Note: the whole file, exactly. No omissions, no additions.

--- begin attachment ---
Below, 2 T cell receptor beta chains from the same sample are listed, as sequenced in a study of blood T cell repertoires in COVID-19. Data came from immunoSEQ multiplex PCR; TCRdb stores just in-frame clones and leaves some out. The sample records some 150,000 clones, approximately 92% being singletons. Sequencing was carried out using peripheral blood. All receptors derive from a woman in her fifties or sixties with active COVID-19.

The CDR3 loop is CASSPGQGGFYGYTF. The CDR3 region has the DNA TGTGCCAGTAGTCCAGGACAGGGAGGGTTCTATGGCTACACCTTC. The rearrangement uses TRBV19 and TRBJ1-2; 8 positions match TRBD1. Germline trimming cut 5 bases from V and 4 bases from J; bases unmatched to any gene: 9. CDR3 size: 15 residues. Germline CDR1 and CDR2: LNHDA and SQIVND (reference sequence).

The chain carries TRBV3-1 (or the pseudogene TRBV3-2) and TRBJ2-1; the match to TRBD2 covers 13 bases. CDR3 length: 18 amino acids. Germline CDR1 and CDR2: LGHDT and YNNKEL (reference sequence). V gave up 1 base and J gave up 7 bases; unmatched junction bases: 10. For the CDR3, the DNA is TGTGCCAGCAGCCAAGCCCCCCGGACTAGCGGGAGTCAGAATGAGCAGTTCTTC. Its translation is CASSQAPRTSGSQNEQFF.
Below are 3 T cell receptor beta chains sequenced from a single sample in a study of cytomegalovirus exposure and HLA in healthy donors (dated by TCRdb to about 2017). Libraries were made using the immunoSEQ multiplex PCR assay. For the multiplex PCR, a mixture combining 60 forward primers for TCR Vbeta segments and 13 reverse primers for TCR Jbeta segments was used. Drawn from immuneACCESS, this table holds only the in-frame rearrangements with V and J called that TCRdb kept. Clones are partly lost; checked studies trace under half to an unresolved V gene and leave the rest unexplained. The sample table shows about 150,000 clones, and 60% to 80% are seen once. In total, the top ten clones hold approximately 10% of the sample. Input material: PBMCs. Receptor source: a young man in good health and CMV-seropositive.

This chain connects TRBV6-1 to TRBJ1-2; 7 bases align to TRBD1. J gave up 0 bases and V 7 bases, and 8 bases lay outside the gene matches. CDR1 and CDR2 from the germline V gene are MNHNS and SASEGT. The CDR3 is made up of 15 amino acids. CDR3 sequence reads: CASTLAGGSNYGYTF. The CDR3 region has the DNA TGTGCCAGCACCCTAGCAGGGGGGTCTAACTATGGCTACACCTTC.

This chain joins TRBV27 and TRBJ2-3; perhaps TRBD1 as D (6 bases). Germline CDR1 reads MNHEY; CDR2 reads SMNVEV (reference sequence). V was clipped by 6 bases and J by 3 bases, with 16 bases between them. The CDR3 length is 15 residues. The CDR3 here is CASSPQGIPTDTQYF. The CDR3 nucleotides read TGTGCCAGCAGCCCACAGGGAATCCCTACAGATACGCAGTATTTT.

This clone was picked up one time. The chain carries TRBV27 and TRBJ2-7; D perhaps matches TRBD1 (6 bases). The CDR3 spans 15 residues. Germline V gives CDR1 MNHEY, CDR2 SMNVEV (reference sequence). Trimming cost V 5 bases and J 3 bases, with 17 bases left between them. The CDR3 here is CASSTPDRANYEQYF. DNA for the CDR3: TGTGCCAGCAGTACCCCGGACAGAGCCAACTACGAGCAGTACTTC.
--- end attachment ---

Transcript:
Below, 2 T cell receptor beta chains from the same sample are listed, as sequenced in a study of blood T cell repertoires in COVID-19. Data came from immunoSEQ multiplex PCR; TCRdb stores just in-frame clones and leaves some out. The sample records some 150,000 clones, approximately 92% being singletons. Sequencing was carried out using peripheral blood. All receptors derive from a woman in her fifties or sixties with active COVID-19.

The CDR3 loop is CASSPGQGGFYGYTF. The CDR3 region has the DNA TGTGCCAGTAGTCCAGGACAGGGAGGGTTCTATGGCTACACCTTC. The rearrangement uses TRBV19 and TRBJ1-2; 8 positions match TRBD1. Germline trimming cut 5 bases from V and 4 bases from J; bases unmatched to any gene: 9. CDR3 size: 15 residues. Germline CDR1 and CDR2: LNHDA and SQIVND (reference sequence).

The chain carries TRBV3-1 (or the pseudogene TRBV3-2) and TRBJ2-1; the match to TRBD2 covers 13 bases. CDR3 length: 18 amino acids. Germline CDR1 and CDR2: LGHDT and YNNKEL (reference sequence). V gave up 1 base and J gave up 7 bases; unmatched junction bases: 10. For the CDR3, the DNA is TGTGCCAGCAGCCAAGCCCCCCGGACTAGCGGGAGTCAGAATGAGCAGTTCTTC. Its translation is CASSQAPRTSGSQNEQFF.
Below are 3 T cell receptor beta chains sequenced from a single sample in a study of cytomegalovirus exposure and HLA in healthy donors (dated by TCRdb to about 2017). Libraries were made using the immunoSEQ multiplex PCR assay. For the multiplex PCR, a mixture combining 60 forward primers for TCR Vbeta segments and 13 reverse primers for TCR Jbeta segments was used. Drawn from immuneACCESS, this table holds only the in-frame rearrangements with V and J called that TCRdb kept. Clones are partly lost; checked studies trace under half to an unresolved V gene and leave the rest unexplained. The sample table shows about 150,000 clones, and 60% to 80% are seen once. In total, the top ten clones hold approximately 10% of the sample. Input material: PBMCs. Receptor source: a young man in good health and CMV-seropositive.

This chain connects TRBV6-1 to TRBJ1-2; 7 bases align to TRBD1. J gave up 0 bases and V 7 bases, and 8 bases lay outside the gene matches. CDR1 and CDR2 from the germline V gene are MNHNS and SASEGT. The CDR3 is made up of 15 amino acids. CDR3 sequence reads: CASTLAGGSNYGYTF. The CDR3 region has the DNA TGTGCCAGCACCCTAGCAGGGGGGTCTAACTATGGCTACACCTTC.

This chain joins TRBV27 and TRBJ2-3; perhaps TRBD1 as D (6 bases). Germline CDR1 reads MNHEY; CDR2 reads SMNVEV (reference sequence). V was clipped by 6 bases and J by 3 bases, with 16 bases between them. The CDR3 length is 15 residues. The CDR3 here is CASSPQGIPTDTQYF. The CDR3 nucleotides read TGTGCCAGCAGCCCACAGGGAATCCCTACAGATACGCAGTATTTT.

This clone was picked up one time. The chain carries TRBV27 and TRBJ2-7; D perhaps matches TRBD1 (6 bases). The CDR3 spans 15 residues. Germline V gives CDR1 MNHEY, CDR2 SMNVEV (reference sequence). Trimming cost V 5 bases and J 3 bases, with 17 bases left between them. The CDR3 here is CASSTPDRANYEQYF. DNA for the CDR3: TGTGCCAGCAGTACCCCGGACAGAGCCAACTACGAGCAGTACTTC.